22. The Thornton Heath Happening
During the 1930s and 1970s several ghosts besieged residents of Thornton Heath, Croydon.
The case was investigated in 1938 by researcher Nandor Fodor, who claimed that the victim of the poltergeist was in a sense possessed by the spirit of a murderer, stating that the visions and nightmares she’d been having were in fact memories of something akin to a past life. The case was never solved, as various spiritualists condemned Fodor’s methods.
The events, which allegedly took place at Beverstone Road, concerned the Fielding family, where activity involved the throwing of crockery, damage to furniture, and garments taken from residents, which would then disappear.
During the 1970s, at Thornton Heath house, a Mrs Forbes claimed that a vampire-like apparition attacked and choked her regularly, leaving bite marks on her neck and also burn marks, caused by an invisible force wrenching her necklace from around her throat. The victim also claimed that she was attacked by a tiger that left marks on her arm!
Mrs Forbes was studied in a laboratory, again through Fodor’s research, where dishes and other objects began to be thrown about, but those who monitored her claimed that she was somehow manifesting the activity, or using ‘psi trickery’.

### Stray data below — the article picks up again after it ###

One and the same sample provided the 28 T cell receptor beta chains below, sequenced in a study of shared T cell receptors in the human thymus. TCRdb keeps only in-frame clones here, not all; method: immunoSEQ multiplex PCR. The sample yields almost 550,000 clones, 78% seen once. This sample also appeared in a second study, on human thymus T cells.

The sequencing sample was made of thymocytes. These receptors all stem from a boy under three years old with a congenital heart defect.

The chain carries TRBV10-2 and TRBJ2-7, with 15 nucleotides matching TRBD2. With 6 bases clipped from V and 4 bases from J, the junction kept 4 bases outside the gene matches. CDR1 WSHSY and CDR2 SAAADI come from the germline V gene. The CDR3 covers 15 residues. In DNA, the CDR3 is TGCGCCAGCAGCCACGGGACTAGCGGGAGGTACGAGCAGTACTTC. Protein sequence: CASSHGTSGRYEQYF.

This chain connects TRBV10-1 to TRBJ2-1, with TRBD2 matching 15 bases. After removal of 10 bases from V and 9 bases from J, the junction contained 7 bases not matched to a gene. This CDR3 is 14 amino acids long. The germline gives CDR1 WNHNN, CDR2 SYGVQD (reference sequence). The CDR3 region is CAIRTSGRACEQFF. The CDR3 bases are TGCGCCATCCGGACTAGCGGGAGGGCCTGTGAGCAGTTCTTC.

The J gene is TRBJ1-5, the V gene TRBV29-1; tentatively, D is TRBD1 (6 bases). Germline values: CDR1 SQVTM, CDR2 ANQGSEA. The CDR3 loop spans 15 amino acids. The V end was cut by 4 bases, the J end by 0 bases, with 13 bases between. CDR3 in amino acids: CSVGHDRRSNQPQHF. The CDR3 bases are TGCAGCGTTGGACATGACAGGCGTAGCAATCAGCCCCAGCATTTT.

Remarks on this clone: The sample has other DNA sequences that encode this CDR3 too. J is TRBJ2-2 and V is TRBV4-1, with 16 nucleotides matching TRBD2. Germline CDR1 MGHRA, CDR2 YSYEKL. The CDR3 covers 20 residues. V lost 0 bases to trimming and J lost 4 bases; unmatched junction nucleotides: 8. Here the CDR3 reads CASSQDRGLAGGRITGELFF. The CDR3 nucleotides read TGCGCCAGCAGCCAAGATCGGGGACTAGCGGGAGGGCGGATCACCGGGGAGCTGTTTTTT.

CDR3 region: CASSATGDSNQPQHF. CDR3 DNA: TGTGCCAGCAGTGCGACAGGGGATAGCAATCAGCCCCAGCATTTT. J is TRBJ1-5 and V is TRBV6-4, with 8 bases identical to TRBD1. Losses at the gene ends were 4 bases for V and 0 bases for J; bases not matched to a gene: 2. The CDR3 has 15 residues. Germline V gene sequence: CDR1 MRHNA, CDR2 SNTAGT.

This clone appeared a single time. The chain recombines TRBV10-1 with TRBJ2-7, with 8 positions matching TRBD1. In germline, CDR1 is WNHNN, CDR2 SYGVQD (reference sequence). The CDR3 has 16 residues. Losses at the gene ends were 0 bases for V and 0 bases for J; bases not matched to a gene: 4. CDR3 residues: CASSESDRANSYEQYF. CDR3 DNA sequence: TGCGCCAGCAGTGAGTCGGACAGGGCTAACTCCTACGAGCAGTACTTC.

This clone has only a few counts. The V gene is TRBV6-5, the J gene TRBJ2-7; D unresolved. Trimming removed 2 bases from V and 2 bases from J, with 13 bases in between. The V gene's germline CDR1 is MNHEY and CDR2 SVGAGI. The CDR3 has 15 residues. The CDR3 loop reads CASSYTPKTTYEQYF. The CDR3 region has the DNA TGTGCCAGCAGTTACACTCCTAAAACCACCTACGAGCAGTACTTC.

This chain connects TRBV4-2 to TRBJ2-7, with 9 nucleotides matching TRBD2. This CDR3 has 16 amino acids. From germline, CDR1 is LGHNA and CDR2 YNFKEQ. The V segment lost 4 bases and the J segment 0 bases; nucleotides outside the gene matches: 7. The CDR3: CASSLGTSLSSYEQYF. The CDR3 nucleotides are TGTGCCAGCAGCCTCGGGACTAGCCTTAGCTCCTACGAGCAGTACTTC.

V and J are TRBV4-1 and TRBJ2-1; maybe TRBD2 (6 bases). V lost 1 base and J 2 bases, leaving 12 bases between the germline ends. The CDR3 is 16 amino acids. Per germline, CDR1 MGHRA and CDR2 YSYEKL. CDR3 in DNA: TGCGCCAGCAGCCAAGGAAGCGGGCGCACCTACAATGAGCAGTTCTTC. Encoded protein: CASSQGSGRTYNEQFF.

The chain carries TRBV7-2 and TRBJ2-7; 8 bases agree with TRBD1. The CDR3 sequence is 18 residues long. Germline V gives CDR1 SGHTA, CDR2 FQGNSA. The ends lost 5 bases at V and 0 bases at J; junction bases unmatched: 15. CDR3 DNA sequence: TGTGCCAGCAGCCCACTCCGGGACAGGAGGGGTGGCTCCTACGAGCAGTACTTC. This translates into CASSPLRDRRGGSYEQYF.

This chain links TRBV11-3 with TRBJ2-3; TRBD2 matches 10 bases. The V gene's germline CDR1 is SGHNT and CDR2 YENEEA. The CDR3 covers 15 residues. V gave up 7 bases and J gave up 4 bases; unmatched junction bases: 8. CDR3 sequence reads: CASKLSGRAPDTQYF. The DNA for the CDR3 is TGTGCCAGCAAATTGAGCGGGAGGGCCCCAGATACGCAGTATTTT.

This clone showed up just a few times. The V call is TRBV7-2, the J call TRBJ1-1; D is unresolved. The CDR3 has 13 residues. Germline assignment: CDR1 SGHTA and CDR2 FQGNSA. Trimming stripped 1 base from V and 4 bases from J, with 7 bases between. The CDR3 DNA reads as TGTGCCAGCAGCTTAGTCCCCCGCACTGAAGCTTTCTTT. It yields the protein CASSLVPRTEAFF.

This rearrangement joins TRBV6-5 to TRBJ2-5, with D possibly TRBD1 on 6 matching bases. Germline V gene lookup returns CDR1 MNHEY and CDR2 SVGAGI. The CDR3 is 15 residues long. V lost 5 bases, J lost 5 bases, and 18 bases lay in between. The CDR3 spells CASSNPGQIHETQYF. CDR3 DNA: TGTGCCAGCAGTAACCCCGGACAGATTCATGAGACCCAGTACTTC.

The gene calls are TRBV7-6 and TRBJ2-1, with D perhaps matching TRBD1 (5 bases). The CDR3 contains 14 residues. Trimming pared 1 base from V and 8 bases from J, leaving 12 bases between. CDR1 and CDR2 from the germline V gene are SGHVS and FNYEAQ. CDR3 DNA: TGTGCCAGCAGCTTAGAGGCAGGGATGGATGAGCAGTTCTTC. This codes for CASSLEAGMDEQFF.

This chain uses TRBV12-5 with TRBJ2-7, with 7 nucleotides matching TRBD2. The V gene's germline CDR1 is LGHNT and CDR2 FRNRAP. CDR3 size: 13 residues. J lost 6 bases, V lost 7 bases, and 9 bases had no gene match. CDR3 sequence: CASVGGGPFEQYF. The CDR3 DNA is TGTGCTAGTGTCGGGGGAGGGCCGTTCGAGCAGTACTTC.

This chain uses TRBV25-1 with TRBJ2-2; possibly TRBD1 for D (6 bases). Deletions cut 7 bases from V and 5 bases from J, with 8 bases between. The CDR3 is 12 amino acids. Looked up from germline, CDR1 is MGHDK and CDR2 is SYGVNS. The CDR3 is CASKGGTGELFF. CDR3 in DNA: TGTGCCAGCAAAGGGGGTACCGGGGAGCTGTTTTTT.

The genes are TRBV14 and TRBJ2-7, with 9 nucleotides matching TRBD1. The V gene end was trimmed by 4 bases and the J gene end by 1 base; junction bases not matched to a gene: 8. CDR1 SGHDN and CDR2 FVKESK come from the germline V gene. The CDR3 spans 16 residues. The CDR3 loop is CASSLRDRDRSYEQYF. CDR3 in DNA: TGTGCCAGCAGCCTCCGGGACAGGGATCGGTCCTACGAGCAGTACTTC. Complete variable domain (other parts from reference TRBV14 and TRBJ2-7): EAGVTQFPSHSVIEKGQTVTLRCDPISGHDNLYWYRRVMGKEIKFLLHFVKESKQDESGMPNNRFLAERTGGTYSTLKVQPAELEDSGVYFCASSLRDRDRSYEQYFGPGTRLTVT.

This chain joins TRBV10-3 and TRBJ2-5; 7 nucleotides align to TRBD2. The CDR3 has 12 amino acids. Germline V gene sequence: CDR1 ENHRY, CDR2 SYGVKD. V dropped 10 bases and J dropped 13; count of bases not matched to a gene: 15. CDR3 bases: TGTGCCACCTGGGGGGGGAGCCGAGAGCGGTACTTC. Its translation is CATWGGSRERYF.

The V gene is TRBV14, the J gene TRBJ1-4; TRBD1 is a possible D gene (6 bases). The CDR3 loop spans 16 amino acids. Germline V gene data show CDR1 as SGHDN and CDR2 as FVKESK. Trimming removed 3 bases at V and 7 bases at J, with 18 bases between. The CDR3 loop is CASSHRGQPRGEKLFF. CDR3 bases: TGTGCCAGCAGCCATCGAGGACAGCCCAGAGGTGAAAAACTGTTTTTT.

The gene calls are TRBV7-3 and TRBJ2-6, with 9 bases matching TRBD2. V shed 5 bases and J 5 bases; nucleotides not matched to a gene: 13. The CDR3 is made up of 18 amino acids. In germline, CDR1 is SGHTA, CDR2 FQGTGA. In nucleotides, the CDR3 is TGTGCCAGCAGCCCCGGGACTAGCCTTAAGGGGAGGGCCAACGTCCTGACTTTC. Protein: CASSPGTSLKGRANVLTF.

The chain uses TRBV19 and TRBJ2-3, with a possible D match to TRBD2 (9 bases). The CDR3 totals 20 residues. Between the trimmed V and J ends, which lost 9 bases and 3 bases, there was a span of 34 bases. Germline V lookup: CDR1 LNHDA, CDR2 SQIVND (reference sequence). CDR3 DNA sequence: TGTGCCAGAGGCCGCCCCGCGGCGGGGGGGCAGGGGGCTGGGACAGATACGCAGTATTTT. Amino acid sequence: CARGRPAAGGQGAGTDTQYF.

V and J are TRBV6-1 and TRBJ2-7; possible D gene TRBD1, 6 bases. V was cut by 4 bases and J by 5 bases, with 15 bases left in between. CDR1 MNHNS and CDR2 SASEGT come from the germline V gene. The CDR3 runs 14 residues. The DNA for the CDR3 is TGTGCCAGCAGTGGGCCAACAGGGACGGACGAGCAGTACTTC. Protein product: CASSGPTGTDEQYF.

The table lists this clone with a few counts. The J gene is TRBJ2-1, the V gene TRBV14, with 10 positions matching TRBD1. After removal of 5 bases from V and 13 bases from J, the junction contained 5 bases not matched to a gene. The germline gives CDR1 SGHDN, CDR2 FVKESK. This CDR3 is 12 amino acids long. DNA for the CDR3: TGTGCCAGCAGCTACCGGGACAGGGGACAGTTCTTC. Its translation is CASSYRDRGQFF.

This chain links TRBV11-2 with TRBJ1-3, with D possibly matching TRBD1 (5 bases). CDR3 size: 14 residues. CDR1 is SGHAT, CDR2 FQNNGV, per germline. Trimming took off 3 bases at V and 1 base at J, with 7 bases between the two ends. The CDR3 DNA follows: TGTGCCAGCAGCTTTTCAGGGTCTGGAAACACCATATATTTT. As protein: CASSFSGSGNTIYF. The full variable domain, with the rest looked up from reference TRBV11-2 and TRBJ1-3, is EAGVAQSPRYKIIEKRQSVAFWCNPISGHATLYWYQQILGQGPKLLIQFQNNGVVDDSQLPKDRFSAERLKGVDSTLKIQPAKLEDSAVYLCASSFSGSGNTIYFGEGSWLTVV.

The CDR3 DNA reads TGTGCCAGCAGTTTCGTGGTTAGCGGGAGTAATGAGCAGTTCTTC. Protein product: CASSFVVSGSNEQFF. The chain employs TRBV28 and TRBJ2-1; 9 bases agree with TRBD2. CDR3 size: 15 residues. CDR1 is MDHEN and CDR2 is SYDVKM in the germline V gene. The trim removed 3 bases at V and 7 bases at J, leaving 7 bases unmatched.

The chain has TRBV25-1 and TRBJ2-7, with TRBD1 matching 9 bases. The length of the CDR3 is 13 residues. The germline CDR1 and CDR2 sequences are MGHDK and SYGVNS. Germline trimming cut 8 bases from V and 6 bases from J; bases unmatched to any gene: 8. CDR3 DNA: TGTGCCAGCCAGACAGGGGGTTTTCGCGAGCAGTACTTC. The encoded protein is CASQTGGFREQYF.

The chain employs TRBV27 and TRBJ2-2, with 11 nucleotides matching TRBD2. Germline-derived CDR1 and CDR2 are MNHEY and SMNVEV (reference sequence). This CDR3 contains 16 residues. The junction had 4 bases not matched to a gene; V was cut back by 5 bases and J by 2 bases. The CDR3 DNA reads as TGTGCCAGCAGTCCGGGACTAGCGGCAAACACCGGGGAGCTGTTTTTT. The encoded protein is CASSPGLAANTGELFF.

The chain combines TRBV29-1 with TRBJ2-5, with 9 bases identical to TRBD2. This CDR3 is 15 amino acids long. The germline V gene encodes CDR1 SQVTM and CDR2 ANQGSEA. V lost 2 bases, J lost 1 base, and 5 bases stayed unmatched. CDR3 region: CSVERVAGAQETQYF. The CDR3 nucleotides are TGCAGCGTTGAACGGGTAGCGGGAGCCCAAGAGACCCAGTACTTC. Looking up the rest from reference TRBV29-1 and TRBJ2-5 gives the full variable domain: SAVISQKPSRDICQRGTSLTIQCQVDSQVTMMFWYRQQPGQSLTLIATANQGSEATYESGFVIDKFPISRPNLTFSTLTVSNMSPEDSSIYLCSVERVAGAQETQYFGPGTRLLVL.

Much confusion arises within the case however. Some sources claim that a whole family was plagued by a poltergeist, which began its reign of terror one summer’s night by turning the radio on and off, before throwing an ornament at the man of the house, hitting him square in the forehead.
Throughout the Christmas period of 1972 decorations and even the family’s Christmas tree were shaken with force and as the New Year approached footsteps were heard throughout the house. The family’s son claimed that one night he awoke to see a man, dressed in old-fashioned clothing, staring at him menacingly.
Despite having the house blessed, the family never seemed to rid their home of the non-specific presence, although a medium apparently stated that the troublesome spirit was that of a farmer who lived there during the 18th century and considered the current family as invaders. The farmer’s wife was also said to haunt the building, appearing in a pinafore, and hair tied into a bun. The family eventually moved out.
As to whether a sinister presence still lurks within the walls of the house I’m unsure, and how much of fact was obscured by rumour and clouded by exaggeration is a question that remains to this day.
But something malevolent did inhabit the area of Thornton Heath, and could well remain there, dormant, waiting to be awoken once again.
By Neil Arnold